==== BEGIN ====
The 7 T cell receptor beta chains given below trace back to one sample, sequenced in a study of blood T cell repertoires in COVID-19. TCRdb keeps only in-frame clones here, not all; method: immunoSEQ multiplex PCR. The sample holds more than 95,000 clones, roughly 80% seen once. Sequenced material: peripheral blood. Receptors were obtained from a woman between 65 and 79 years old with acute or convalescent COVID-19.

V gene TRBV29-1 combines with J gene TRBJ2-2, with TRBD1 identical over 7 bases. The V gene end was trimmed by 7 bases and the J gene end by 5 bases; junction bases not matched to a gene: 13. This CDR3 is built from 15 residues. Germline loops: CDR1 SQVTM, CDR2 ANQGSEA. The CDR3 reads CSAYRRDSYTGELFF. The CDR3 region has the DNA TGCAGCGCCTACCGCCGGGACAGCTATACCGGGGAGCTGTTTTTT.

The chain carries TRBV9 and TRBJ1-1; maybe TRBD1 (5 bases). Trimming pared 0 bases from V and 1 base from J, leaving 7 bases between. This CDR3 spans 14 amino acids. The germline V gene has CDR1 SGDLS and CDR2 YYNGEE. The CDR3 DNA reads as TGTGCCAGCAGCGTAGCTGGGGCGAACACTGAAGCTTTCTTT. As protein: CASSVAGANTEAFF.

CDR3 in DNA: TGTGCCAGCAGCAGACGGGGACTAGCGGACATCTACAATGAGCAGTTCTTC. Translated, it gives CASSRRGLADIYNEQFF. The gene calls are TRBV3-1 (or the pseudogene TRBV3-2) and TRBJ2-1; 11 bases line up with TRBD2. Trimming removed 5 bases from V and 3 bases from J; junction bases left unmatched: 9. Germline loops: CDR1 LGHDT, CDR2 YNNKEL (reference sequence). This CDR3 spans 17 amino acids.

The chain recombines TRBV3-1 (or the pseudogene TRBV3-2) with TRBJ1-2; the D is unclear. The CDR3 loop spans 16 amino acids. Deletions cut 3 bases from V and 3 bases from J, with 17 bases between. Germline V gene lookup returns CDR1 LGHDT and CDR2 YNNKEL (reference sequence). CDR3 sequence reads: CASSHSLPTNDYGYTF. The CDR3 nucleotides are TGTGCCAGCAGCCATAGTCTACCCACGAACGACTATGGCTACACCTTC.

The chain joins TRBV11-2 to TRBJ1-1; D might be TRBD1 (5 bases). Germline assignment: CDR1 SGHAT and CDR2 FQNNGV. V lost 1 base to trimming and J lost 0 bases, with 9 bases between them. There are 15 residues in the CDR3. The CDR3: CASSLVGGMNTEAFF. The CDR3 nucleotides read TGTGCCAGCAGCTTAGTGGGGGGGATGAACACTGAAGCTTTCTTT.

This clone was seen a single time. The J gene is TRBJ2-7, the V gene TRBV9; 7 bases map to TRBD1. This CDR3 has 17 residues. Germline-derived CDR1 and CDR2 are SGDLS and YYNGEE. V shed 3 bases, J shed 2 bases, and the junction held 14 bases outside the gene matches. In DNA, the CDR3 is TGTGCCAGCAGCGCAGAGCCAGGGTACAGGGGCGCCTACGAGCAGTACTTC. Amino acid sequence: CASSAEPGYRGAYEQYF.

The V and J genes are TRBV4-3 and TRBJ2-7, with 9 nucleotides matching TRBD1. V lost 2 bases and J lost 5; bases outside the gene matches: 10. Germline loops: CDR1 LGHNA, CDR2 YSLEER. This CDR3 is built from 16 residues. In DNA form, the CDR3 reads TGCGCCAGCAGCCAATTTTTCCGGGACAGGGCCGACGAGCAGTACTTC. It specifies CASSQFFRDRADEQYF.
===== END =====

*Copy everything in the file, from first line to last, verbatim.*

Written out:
The 7 T cell receptor beta chains given below trace back to one sample, sequenced in a study of blood T cell repertoires in COVID-19. TCRdb keeps only in-frame clones here, not all; method: immunoSEQ multiplex PCR. The sample holds more than 95,000 clones, roughly 80% seen once. Sequenced material: peripheral blood. Receptors were obtained from a woman between 65 and 79 years old with acute or convalescent COVID-19.

V gene TRBV29-1 combines with J gene TRBJ2-2, with TRBD1 identical over 7 bases. The V gene end was trimmed by 7 bases and the J gene end by 5 bases; junction bases not matched to a gene: 13. This CDR3 is built from 15 residues. Germline loops: CDR1 SQVTM, CDR2 ANQGSEA. The CDR3 reads CSAYRRDSYTGELFF. The CDR3 region has the DNA TGCAGCGCCTACCGCCGGGACAGCTATACCGGGGAGCTGTTTTTT.

The chain carries TRBV9 and TRBJ1-1; maybe TRBD1 (5 bases). Trimming pared 0 bases from V and 1 base from J, leaving 7 bases between. This CDR3 spans 14 amino acids. The germline V gene has CDR1 SGDLS and CDR2 YYNGEE. The CDR3 DNA reads as TGTGCCAGCAGCGTAGCTGGGGCGAACACTGAAGCTTTCTTT. As protein: CASSVAGANTEAFF.

CDR3 in DNA: TGTGCCAGCAGCAGACGGGGACTAGCGGACATCTACAATGAGCAGTTCTTC. Translated, it gives CASSRRGLADIYNEQFF. The gene calls are TRBV3-1 (or the pseudogene TRBV3-2) and TRBJ2-1; 11 bases line up with TRBD2. Trimming removed 5 bases from V and 3 bases from J; junction bases left unmatched: 9. Germline loops: CDR1 LGHDT, CDR2 YNNKEL (reference sequence). This CDR3 spans 17 amino acids.

The chain recombines TRBV3-1 (or the pseudogene TRBV3-2) with TRBJ1-2; the D is unclear. The CDR3 loop spans 16 amino acids. Deletions cut 3 bases from V and 3 bases from J, with 17 bases between. Germline V gene lookup returns CDR1 LGHDT and CDR2 YNNKEL (reference sequence). CDR3 sequence reads: CASSHSLPTNDYGYTF. The CDR3 nucleotides are TGTGCCAGCAGCCATAGTCTACCCACGAACGACTATGGCTACACCTTC.

The chain joins TRBV11-2 to TRBJ1-1; D might be TRBD1 (5 bases). Germline assignment: CDR1 SGHAT and CDR2 FQNNGV. V lost 1 base to trimming and J lost 0 bases, with 9 bases between them. There are 15 residues in the CDR3. The CDR3: CASSLVGGMNTEAFF. The CDR3 nucleotides read TGTGCCAGCAGCTTAGTGGGGGGGATGAACACTGAAGCTTTCTTT.

This clone was seen a single time. The J gene is TRBJ2-7, the V gene TRBV9; 7 bases map to TRBD1. This CDR3 has 17 residues. Germline-derived CDR1 and CDR2 are SGDLS and YYNGEE. V shed 3 bases, J shed 2 bases, and the junction held 14 bases outside the gene matches. In DNA, the CDR3 is TGTGCCAGCAGCGCAGAGCCAGGGTACAGGGGCGCCTACGAGCAGTACTTC. Amino acid sequence: CASSAEPGYRGAYEQYF.

The V and J genes are TRBV4-3 and TRBJ2-7, with 9 nucleotides matching TRBD1. V lost 2 bases and J lost 5; bases outside the gene matches: 10. Germline loops: CDR1 LGHNA, CDR2 YSLEER. This CDR3 is built from 16 residues. In DNA form, the CDR3 reads TGCGCCAGCAGCCAATTTTTCCGGGACAGGGCCGACGAGCAGTACTTC. It specifies CASSQFFRDRADEQYF.